Alder Madness

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Forum topic by Woodelf posted 04-08-2008 02:55 AM 1136 views 0 times favorited 7 replies Add to Favorites Watch
View Woodelf's profile


5 posts in 3700 days

04-08-2008 02:55 AM

Hi, up here at Gold Creek the Alders have taken over! There are many many of them along the creek and they crowd out everyone else except the oaks. We would prefer more biodiversity. So it is time to take some down mill them and sell them. Question is, what to do? What is the optimum size of the milled pieces? There are many clear board feet 1’-2’ and even some 3’ in diameter. Do we construct a solar drying kiln? This is Southern Cali Mountains, so we have plenty of heat. We are not professional loggers by any stretch of the imagination although we are physically capable of most procedures and constructions. THis is primarily an event/camping/meditation retreat center. Any suggestions on procedure and ways to maximize profit from our selective cutting of alders would be appreciated…

7 replies so far

View motthunter's profile


2141 posts in 3798 days

#1 posted 04-08-2008 03:06 AM

only one suggestion… make a donation of all these boards to my shop…. They will be put to good use.

I would cut them in 8/4 boards and sell them this way. Hard to find nice 8/4 stock

-- making sawdust....

View Al Killian's profile

Al Killian

273 posts in 3752 days

#2 posted 04-09-2008 08:02 PM

Anything over 12” across is worth cutting into lumber. I would tell the sawyer that you want a mix of different thicknesses. This way he can yeild the most bdft from the log. For a solar kiln, it would depend on how much lumber you plan on drying. For one or two trees, then no. If you are going to be cutting alot of trees, then it could be usefull.

-- Owner of custom millwork shop

View TreeBones's profile


1827 posts in 4022 days

#3 posted 04-11-2008 07:46 PM

Hi Woodelf,
sounds like you have some nice material there. I have seen a lot of cabinets and flooring come from Alders over the past several years. You will find information on air drying on my website You should not need any special kiln in your area.

As for the length of logs I like 16’ 6” for ease of milling and handling. This is also a marketable length. If you are going to be moving logs with no support equipment other than a pick up then 8’ logs are easier to drag. Let me know if you find a portable mill in your area, I would like to hook up with them.

-- Ron, Twain Harte, Ca. Portable on site Sawmill Service

View Woodelf's profile


5 posts in 3700 days

#4 posted 04-14-2008 05:30 AM

Thanks Ron Treebones, your website is very helpful in many ways…I would like to get a yurt from you at some point, would be excellent for these Angeles mountains…and also in NE Oregon where I sometimes roam the Imnaha…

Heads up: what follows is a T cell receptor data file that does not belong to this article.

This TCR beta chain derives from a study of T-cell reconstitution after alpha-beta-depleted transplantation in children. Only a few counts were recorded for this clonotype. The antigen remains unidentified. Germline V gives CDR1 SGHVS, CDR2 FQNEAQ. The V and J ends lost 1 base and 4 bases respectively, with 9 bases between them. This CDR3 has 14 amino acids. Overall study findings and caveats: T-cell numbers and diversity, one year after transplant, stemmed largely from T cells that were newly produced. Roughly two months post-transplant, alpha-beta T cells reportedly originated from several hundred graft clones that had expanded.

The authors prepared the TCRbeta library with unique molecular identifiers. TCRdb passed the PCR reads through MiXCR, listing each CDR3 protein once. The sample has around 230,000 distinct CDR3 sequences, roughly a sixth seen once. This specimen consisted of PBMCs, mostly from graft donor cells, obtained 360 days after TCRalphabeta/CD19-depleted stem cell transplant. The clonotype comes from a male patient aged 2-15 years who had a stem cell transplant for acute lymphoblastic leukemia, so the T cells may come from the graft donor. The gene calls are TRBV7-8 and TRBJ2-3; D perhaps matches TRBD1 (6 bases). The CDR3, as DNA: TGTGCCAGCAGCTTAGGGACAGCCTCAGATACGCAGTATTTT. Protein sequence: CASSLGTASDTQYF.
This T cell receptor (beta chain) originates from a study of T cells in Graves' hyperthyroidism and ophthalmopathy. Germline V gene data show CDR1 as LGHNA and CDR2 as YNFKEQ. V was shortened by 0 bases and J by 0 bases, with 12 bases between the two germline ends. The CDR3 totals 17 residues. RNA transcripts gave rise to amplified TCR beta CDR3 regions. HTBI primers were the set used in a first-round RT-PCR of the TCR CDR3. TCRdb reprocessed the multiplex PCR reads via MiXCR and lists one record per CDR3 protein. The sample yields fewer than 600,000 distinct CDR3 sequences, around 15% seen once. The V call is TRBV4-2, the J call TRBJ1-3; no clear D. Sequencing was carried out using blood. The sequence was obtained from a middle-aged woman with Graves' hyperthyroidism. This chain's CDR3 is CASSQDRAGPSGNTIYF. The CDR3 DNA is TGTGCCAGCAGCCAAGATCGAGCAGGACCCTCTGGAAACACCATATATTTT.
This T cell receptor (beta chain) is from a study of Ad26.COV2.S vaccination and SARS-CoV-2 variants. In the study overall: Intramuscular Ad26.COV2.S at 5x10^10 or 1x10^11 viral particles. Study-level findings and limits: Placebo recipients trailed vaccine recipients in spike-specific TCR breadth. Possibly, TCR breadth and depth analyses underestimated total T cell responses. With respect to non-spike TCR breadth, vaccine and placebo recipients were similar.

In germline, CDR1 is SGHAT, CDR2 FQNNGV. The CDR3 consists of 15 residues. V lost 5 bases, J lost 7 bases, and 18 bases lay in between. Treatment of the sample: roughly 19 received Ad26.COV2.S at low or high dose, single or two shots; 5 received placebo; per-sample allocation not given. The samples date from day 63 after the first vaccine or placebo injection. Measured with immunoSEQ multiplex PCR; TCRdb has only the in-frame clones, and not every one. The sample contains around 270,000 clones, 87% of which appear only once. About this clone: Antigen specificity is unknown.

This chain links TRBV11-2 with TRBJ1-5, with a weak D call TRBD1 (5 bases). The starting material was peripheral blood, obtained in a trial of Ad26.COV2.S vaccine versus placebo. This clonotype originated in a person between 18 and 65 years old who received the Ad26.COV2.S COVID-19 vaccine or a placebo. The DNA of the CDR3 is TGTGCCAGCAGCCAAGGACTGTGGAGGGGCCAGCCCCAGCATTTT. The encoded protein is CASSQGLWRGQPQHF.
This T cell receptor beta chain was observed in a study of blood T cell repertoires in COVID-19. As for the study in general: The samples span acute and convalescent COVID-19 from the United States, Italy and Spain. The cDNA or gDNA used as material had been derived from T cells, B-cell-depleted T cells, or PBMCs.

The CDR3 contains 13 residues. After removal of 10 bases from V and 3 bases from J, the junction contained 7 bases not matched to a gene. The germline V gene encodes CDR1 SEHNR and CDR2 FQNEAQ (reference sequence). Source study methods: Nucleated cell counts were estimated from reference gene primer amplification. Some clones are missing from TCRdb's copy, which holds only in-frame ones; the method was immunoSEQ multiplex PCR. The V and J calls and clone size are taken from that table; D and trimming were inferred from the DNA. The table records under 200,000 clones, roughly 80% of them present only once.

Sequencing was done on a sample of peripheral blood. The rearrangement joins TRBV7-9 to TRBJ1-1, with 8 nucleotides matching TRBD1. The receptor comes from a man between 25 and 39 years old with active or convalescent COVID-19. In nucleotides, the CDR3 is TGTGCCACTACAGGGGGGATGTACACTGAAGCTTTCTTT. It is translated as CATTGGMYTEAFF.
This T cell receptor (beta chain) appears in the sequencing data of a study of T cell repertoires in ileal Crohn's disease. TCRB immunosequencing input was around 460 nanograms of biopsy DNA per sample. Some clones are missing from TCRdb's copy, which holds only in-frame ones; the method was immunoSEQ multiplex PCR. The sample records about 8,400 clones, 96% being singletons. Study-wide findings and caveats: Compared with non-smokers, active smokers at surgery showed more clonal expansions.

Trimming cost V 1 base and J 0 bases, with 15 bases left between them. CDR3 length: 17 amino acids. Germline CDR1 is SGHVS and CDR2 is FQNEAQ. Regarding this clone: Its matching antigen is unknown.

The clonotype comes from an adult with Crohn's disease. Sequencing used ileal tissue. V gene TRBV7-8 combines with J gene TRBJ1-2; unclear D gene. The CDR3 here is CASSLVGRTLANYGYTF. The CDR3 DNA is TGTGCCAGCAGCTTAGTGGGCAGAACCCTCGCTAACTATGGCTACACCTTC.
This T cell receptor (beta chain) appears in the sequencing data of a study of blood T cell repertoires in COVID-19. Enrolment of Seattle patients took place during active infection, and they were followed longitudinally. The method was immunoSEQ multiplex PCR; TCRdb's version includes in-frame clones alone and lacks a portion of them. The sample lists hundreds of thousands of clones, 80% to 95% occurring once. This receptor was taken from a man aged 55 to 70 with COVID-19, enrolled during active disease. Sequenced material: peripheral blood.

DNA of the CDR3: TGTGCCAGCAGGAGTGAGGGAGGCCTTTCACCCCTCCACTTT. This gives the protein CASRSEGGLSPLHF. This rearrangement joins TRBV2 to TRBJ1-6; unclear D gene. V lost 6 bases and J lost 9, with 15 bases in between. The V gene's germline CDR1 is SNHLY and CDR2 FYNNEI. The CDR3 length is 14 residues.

I wonder what result we will have with the alder trees that we cut and have simply piled up in the sun without milling…I have painted their ends with Bitumim, is that completely the wrong thing to do? Would it be better to let the ends breathe?...Will these trees be of any value left thus? We haven’t cut enough to bring in any mill other than an Alaskan Chainsaw Mill, and haven’t even got one of those yet… but there are many trees whose days are numbered…the bigger harvest will be next winter when they are bare of leaves and not so sensitive about dying…

View Taigert's profile


593 posts in 3840 days

#5 posted 05-30-2008 08:52 AM

Contact Woodmizer “” they have a list of guys who own their equipment, they can put you in touch with people in you area. Alaskan chainsaw mills are tough to use, it’s a big learning curve. That and you have a huge amount of waste just from the kerf. That would be my last resort. Clear Alder sells well, it’s nice to work with.

-- Taigert - Milan, IN

View Loren's profile


10396 posts in 3647 days

#6 posted 05-31-2008 08:06 PM

Interior designers often request alder for paint-grade work.

It’s stable and machines predictably. It’s not as cheap or
easy to get as it once was. If you have a bunch of trees
to cut, work out the numbers.

I think you will find it will pay to do this right. Hire a guy
with a portable mill to come do the job for you. You may
be able to barter with him some.

If you have the space to store it you will make a lot more
money selling this direct to cabinet shops than if you sell
it to a lumber dealer.

View Woodelf's profile


5 posts in 3700 days

#7 posted 06-03-2008 09:32 PM

Loren, thanks for your advice. It looks like we will just go ahead and get our own sawmill. Most of our trees are less than 2’ diameter so it should be no problem with a smaller portable sawmill. We are looking at using the wood for electric guitar bodies…
Be well,

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